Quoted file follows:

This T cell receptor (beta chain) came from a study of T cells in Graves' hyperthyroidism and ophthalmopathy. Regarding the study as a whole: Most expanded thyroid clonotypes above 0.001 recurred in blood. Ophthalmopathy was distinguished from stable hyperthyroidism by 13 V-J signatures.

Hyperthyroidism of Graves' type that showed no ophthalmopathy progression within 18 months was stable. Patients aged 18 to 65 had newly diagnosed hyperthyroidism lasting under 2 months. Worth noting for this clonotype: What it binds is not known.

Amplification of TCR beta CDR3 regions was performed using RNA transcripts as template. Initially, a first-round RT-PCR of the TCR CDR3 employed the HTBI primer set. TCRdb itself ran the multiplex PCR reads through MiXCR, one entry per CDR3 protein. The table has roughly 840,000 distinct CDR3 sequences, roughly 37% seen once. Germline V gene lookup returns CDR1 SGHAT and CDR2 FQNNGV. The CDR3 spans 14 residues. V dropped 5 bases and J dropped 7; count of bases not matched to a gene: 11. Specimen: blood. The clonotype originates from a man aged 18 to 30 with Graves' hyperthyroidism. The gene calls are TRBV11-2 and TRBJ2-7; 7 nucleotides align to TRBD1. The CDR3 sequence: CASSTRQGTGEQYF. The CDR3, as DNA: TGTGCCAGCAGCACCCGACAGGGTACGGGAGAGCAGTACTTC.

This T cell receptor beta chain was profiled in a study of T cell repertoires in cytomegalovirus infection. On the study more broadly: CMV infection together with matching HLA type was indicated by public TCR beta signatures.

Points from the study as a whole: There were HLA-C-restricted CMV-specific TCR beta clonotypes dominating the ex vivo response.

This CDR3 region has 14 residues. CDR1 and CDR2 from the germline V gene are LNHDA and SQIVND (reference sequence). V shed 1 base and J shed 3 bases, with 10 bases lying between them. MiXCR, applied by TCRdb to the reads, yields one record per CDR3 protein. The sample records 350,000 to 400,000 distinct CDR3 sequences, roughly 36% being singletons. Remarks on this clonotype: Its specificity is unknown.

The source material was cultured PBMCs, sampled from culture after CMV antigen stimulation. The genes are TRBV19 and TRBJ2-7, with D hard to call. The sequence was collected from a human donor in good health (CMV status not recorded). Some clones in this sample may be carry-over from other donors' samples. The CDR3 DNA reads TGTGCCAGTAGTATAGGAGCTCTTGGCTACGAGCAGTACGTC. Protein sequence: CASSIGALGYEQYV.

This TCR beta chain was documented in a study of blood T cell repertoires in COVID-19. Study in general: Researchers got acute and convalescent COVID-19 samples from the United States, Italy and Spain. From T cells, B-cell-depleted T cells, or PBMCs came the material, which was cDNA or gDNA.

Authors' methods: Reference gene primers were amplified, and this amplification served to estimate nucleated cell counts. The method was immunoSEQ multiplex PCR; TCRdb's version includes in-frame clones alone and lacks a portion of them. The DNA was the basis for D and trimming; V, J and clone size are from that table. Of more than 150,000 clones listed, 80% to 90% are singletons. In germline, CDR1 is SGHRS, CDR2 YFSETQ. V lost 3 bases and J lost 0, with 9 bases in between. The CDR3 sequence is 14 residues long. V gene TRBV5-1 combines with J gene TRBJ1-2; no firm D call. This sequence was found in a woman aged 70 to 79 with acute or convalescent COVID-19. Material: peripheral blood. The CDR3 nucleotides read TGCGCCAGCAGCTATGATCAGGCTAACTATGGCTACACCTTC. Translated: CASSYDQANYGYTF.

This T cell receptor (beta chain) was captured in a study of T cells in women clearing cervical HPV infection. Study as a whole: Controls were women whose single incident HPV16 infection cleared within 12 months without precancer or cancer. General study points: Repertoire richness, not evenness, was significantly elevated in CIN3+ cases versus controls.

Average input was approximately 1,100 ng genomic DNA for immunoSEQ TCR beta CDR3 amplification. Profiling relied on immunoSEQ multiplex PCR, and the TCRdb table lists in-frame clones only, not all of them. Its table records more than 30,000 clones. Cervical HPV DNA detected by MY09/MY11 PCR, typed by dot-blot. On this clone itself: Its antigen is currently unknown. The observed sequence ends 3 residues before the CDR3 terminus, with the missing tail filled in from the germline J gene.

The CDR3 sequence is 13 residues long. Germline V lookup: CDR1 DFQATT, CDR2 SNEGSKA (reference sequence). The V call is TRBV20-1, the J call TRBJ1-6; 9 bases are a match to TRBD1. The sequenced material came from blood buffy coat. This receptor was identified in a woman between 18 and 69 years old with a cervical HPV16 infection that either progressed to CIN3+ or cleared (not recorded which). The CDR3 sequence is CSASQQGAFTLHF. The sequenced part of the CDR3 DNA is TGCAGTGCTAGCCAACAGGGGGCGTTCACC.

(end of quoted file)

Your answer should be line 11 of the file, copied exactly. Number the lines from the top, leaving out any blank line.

Average input was approximately 1,100 ng genomic DNA for immunoSEQ TCR beta CDR3 amplification. Profiling relied on immunoSEQ multiplex PCR, and the TCRdb table lists in-frame clones only, not all of them. Its table records more than 30,000 clones. Cervical HPV DNA detected by MY09/MY11 PCR, typed by dot-blot. On this clone itself: Its antigen is currently unknown. The observed sequence ends 3 residues before the CDR3 terminus, with the missing tail filled in from the germline J gene.